Vinyl vs. Aluminum: The Facts
“Windows are thermal holes. Most are 10 times less energy efficient than the wall area they replace. An average home may loose 30% of its heat or air-conditioning energy through its windows. The good news is that window technology is improving by leaps and bounds. There are even some cases where new windows can be net energy gainers. Selecting energy efficient windows is cost effective in any climate. The payback period for selecting energy efficient units ranges from 2 to 10 years. High-tech windows are attractive and getting very easy to choose.”
-Paul Fisette (2003) University of Massachusetts, Amherst
Wood, aluminum, and vinyl are the most common storm window frame materials. There are advantages and disadvantages to all types of frame materials. Although very strong, light, and almost maintenance free, aluminum frames conduct heat very rapidly. Because of this, aluminum makes a very poor insulating material.
Wood frames insulate well, but they weather with age. They also expand and contract according to weather conditions. Wood-frame storm windows installed during the winter may not close easily during the summer, and those installed during the summer may fit loosely in the winter. They can also be quite heavy and thicker than metal frames. This can make storage difficult, reduce the view out the window, and reduce the amount of natural light in the room. Wood frames also require the most maintenance. There are, however, aluminum- or vinyl-clad wood frames that reduce maintenance requirements.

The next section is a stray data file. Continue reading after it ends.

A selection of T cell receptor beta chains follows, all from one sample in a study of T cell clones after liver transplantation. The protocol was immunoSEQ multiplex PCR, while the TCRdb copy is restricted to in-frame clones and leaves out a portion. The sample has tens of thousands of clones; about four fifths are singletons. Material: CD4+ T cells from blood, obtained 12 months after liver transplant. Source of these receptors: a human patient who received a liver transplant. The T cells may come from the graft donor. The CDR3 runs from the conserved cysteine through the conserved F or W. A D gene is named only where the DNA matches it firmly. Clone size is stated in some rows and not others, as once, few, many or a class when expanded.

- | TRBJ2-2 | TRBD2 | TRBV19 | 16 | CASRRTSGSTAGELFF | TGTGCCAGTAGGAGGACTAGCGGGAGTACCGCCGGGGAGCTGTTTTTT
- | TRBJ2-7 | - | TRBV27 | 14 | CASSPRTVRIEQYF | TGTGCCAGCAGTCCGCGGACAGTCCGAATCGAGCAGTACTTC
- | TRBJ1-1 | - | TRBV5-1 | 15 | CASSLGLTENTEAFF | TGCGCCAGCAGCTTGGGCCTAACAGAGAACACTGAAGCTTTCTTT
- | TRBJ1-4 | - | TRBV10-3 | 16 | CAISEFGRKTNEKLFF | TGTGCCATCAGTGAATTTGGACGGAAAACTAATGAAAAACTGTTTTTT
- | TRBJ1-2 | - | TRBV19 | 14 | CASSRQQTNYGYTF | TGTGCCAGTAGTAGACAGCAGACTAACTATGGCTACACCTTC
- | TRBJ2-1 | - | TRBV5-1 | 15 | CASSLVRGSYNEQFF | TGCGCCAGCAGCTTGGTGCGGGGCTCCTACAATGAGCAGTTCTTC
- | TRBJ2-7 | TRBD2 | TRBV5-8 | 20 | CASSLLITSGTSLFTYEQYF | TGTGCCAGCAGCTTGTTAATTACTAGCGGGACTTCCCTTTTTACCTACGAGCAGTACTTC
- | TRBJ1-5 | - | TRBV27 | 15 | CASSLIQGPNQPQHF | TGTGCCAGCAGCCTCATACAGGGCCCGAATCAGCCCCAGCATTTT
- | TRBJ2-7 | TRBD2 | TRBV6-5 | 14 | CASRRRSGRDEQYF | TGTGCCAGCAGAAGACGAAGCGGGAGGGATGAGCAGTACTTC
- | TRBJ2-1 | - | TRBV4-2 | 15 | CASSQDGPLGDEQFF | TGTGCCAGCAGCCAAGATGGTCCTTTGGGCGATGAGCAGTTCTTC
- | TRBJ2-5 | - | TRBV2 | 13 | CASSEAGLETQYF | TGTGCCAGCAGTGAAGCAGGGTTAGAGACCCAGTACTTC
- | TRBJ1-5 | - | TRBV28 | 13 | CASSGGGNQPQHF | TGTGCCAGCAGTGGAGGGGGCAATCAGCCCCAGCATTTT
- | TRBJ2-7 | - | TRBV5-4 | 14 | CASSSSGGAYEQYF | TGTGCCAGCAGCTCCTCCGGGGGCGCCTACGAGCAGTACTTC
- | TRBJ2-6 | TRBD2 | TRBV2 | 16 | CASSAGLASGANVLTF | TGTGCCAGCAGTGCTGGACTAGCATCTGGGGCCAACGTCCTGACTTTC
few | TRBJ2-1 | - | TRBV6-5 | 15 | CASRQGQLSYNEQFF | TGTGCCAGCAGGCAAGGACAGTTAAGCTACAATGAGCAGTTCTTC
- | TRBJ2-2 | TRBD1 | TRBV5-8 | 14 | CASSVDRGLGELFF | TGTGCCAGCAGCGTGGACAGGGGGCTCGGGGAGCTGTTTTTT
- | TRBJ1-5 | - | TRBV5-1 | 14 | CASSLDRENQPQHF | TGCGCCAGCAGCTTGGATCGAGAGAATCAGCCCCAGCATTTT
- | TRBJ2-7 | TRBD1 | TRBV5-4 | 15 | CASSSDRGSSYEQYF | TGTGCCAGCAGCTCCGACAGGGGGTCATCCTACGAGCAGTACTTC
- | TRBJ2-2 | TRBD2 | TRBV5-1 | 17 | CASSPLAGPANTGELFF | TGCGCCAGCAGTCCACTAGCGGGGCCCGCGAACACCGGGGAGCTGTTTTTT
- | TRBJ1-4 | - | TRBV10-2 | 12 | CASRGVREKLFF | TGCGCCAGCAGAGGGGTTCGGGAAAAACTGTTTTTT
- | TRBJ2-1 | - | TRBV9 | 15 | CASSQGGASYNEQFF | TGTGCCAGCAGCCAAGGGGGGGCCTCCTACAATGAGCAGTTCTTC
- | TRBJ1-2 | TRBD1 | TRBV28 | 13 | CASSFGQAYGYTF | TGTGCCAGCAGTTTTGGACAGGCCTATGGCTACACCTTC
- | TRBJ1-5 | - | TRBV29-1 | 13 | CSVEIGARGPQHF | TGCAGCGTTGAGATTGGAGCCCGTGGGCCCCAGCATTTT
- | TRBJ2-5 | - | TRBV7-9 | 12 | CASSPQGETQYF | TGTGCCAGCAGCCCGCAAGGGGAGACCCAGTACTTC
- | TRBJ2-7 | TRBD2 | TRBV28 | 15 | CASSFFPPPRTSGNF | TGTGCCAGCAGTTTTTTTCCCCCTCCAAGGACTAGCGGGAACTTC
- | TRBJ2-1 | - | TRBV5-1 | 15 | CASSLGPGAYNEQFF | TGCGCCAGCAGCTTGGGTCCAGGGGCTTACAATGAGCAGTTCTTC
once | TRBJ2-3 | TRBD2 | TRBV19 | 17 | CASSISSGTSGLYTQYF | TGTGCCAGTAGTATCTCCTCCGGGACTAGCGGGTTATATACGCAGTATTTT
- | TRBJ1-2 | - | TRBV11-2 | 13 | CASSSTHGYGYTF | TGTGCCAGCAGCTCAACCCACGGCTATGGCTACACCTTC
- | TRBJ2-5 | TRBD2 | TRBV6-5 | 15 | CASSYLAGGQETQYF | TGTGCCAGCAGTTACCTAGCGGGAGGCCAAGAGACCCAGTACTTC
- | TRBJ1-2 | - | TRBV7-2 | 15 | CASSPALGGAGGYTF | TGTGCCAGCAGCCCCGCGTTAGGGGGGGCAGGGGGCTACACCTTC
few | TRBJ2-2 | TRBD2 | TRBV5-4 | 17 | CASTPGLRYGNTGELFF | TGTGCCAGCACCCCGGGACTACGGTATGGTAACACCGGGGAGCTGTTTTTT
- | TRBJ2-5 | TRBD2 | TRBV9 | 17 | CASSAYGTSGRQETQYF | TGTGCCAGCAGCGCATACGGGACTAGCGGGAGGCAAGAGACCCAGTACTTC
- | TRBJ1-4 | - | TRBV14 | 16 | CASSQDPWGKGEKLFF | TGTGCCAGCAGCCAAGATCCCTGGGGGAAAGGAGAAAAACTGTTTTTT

Why waste time and money with aluminum?
The biggest disadvantage of aluminum as a window frame material is its high thermal conductance. It readily conducts heat, greatly raising the overall U-factor of a window unit. In cold climates, a simple aluminum frame can easily become cold enough to condense moisture or frost on the inside surfaces of window frames. Even more than the problem of heat loss, the condensation problem spurred has development of better insulating aluminum frame…